WINFRED REMBERT (1945 - 2021) Dolls Head Baseball.
Dyes on tooled and carved leather, circa 1990. 787x965 mm; 31x38 inches. Incised signature and title, lower right.
Provenance: the Ness Oleson Trust. The late Frannie Ness and Gary Oleson were the proprietors of Waiting for Godot Books of Hadley, MA, which specialized in rare American and English books, including African American literature.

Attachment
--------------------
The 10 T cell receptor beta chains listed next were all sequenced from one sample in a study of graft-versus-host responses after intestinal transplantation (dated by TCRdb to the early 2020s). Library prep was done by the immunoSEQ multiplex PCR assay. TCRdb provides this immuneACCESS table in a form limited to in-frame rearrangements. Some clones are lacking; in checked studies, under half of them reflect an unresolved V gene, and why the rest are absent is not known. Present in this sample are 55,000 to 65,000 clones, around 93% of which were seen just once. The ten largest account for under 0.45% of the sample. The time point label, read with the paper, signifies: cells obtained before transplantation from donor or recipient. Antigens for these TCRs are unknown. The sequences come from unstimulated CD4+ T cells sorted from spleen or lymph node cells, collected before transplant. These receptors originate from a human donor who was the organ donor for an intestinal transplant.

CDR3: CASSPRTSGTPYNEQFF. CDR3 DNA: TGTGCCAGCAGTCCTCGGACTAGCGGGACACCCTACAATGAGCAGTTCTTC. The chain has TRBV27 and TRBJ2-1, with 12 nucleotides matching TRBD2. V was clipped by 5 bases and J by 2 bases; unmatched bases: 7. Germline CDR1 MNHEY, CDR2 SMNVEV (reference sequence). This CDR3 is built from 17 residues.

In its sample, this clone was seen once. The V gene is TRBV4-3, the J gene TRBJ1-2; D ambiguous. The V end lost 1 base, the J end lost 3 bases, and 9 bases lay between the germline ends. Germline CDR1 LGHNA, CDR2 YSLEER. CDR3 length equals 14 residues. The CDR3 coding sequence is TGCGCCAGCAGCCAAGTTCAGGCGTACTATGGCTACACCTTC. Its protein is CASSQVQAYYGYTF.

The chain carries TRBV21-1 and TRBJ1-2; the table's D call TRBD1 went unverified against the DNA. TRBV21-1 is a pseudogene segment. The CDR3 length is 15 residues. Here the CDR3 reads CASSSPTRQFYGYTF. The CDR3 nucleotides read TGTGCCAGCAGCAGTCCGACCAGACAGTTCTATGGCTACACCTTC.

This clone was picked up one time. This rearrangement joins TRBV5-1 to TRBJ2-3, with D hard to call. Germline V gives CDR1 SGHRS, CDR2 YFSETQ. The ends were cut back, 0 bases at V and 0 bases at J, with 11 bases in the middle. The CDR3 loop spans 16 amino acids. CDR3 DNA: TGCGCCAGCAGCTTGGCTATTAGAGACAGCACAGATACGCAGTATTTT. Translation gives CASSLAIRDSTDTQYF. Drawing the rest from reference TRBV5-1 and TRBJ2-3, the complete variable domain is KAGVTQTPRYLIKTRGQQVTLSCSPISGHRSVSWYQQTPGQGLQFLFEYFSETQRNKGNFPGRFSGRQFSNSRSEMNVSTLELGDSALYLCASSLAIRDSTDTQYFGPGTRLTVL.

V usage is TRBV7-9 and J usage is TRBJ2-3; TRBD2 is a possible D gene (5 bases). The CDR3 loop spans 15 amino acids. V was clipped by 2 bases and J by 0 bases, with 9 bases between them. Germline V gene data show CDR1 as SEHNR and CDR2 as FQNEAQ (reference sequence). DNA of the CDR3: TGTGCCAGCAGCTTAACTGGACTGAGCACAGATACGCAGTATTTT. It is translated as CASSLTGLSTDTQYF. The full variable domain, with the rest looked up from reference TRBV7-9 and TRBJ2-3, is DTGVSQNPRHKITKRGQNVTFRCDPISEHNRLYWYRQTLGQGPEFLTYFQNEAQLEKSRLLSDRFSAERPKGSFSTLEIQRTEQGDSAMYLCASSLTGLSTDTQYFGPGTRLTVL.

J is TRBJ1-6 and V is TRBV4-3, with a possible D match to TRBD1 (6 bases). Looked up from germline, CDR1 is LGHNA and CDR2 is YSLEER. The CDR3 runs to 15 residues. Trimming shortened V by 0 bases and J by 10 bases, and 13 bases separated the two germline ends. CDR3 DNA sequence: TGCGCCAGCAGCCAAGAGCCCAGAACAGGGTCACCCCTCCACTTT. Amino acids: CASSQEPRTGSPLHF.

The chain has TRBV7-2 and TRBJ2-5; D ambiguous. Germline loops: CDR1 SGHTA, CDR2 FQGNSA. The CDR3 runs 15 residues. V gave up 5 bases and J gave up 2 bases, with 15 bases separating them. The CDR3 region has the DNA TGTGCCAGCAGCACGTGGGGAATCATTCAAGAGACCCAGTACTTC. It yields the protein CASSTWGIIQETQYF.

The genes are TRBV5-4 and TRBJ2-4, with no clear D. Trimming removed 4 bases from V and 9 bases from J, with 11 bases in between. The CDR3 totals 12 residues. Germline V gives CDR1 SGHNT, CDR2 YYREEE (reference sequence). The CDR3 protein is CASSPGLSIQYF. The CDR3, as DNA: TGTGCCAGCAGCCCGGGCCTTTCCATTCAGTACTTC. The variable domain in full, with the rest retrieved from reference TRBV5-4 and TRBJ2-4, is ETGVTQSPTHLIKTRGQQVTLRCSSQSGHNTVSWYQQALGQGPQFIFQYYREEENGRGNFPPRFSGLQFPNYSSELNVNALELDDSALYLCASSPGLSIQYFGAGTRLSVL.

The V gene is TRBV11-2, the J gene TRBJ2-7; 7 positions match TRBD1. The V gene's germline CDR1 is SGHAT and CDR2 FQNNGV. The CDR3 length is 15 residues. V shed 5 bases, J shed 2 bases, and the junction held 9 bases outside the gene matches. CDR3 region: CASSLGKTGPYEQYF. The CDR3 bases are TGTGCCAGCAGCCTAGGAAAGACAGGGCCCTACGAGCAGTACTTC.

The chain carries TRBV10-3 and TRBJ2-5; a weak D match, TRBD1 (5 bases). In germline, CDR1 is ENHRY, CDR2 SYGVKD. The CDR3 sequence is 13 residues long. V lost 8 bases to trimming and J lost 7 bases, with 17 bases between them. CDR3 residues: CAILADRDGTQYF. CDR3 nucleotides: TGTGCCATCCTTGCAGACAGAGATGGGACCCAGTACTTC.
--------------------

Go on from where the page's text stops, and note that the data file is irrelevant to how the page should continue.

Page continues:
Winfred Rembert is an artist from Cuthbert, Georgia who lives and works in New Haven, CT. His artwork, painted on carved and tooled leather, displays memories of his youth—Black life in the Jim Crow South. His artistic vision calls forth vivid scenes from Georgia cotton fields and colorful characters from the juke joints and pool halls of Cuthbert. They also reveal his encounters with racial and police violence in the aftermath of a civil rights protest, and the seven years he spent on a Georgia chain gang. His paintings have been exhibited at museums and galleries around the country, including the Yale University Art Gallery, the Hudson River Museum, and The Adelson Galleries in New York. In 2011 Rembert was the subject of an award-winning documentary film, All Me: The Life and Times of Winfred Rembert, by Vivian Ducat, and in 2015, Rembert was honored by Bryan Stevenson's Equal Justice Initiative. Recently, in November, 2019, NPR also aired a segment produced by StoryCorps on the artist. Bio courtesy of the artist's website.